The Malaysian football fan will first encounter football in his or her formative years as they watch Dad screaming at the guy on TV who’s running away with a ball being chased by 20 other guys. Soon, the Malaysian adolescent begins to develop a fascination for the strange spectacle and asks the father about it.
Boy : Dad, what’s football?
Dad : It’s a game, son.
Boy : Like hide and seek?
Dad : No, boy. Like life and death.
Once the seeds of football have been planted in the minds of impressionable young tykes, comes the crucial point in their lives; picking a team. This step is one that must be seriously thought over for the ramifications can be catastrophic. A Malaysian person must pick a team that will foreseeably be successful well into their adult life. If they pick a team that is a dud, they risk going through life being scorned by fans of better teams and watching their team languishing in mediocrity. Of course they have the option of switching allegiances to other teams, but this is tantamount to sin. This is why some people are called “Judas”.
Unfortunately, some Malaysian people had the choice of team made by their parent a long time ago and they might be supporting a mid-table or God forbid- non league team. But this can be used to their advantage as they can accuse other Malaysian people of being “Gloryhunters” or fair-weather fans. Gloryhunters will never admit that they are supporting a team just because they’re successful. You should never insinuate this for it could lead to them either ostracizing you or giving you a long lecture on their history as a fan of the club. Both outcomes are equally unpleasant.
A typical Saturday night for most football fans involves a crowded pub or mamak stall (future post), effusive fans and a large TV screen. Expect to hear many insults thrown at the referee or the fancy player who has a penchant for theatrics. Some fans may get violent, but you shouldn’t worry. It’s just their way of expressing themselves, like how cavemen used to bang their chests and yell a lot. Once the game is over, you might see some crestfallen fans who weep in disappointment at their vicarious dreams being shattered. This means they have to get back to the harsh realities of real life. This is something they do not want. But if their team should win, this would make their existence seem meaningful as they are part of something some group of people did in some land far away.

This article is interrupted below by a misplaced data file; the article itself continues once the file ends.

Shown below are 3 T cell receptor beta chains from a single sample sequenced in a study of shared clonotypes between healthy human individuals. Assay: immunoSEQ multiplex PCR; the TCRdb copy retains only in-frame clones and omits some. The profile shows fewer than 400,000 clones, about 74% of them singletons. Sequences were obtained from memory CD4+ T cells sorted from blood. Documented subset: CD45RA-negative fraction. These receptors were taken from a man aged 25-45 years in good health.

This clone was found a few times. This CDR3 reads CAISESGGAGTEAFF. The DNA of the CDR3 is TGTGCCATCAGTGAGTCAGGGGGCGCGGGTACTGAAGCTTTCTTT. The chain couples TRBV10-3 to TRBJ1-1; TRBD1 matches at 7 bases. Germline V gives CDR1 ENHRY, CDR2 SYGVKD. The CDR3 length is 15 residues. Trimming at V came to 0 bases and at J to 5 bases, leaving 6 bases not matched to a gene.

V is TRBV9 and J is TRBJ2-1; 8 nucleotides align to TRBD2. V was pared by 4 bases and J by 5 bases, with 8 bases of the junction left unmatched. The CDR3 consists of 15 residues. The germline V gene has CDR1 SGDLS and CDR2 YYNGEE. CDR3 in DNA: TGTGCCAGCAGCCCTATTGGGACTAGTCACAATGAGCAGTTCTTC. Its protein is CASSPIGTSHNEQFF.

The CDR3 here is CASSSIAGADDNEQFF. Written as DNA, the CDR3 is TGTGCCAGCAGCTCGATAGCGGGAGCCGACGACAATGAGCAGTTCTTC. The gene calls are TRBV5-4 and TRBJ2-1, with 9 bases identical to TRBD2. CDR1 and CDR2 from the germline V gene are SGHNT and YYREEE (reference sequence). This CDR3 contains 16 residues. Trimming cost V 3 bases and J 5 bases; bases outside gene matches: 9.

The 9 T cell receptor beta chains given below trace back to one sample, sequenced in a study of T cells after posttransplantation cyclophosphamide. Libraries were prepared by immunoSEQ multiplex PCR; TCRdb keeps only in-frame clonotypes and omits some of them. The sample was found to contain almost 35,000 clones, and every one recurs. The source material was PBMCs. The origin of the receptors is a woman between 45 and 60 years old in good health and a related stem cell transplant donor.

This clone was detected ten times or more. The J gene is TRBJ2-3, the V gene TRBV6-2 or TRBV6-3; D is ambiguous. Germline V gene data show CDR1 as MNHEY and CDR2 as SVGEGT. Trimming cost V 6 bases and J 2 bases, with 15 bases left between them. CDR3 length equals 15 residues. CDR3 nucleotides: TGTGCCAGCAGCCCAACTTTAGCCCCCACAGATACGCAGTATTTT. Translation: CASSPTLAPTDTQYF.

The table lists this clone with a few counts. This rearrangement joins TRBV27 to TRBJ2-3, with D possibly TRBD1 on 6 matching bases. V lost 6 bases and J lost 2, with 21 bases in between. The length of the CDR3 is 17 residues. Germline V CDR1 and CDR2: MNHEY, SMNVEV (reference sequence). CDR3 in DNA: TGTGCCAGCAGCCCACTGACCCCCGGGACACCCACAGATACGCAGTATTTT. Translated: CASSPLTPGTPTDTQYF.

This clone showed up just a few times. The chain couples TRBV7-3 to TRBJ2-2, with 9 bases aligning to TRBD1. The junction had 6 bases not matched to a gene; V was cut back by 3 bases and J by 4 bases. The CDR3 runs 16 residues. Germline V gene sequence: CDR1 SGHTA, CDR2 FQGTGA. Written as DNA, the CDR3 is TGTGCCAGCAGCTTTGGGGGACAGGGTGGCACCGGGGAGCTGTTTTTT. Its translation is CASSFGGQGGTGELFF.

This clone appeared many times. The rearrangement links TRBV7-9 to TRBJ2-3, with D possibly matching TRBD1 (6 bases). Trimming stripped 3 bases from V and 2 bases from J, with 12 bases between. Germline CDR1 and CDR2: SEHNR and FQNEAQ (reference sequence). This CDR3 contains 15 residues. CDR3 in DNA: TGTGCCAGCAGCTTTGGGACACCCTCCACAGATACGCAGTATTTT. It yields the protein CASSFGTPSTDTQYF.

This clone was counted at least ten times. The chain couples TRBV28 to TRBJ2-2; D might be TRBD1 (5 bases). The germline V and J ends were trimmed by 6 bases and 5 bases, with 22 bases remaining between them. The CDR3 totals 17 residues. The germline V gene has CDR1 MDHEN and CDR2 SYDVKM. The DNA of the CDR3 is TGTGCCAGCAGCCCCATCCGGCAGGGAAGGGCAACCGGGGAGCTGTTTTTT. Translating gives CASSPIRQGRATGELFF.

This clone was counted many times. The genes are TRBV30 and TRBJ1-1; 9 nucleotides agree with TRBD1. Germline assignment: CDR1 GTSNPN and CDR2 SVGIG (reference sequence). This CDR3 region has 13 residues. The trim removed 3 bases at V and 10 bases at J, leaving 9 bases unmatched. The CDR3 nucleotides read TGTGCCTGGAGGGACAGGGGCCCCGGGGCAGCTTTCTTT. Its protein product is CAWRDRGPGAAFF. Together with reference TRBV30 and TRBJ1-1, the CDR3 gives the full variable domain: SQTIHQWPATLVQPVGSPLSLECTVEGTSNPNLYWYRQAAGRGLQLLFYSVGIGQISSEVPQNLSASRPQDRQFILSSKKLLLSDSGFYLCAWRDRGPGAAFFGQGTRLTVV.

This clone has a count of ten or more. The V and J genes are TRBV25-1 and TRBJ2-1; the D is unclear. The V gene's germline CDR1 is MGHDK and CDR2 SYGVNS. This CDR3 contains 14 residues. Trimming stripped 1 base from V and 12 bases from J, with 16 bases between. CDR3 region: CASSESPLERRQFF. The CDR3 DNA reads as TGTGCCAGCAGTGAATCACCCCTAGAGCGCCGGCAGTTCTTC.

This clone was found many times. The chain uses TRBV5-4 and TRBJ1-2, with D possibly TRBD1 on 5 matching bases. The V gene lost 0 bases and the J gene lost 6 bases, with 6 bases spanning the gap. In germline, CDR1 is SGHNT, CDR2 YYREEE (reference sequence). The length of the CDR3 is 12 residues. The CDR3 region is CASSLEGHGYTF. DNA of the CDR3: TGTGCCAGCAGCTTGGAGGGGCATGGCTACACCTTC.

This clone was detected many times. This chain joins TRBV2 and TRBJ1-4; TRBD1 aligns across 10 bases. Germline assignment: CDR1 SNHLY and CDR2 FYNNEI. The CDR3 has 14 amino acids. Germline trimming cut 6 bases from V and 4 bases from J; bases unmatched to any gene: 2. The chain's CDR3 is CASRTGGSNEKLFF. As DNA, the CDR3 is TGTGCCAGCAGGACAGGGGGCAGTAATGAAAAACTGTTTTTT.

But the match does not end there. Malaysian people also feel the need to analyse, complain or gloat about the events post-match. For some, this is more important than the match itself as they get to imagine that they are sports commentators on a TV programme. A sports commentator position is one that Malaysians dream of as no other job pays you five figures to wax lyrical about 22 men fighting over a leather sphere. If you’re feeling particularly masochistic, you should ask a Malaysian person to explain to you how football leagues are secretly controlled by bookies and organized crime. Of course, Malaysian people also feel the need to supplement this passion for football with Futsal games. Futsal is essentially football but in a smaller court with less people that allows amateur players to feel like they are professionals.
The end of a football season triggers withdrawal symptoms in Malaysian people as they start to resemble an extra from a George A. Romero film. This can be a frightening sight for someone unaccustomed to it. It is necessary that you relate to their pain. However, once football season begins again, they’ll be back to themselves. Expect to hear the phrase “Now life has meaning again.”
Note: There are Malaysian people who wear football jerseys in non-football situations. This kind of Malaysian person must be handled carefully.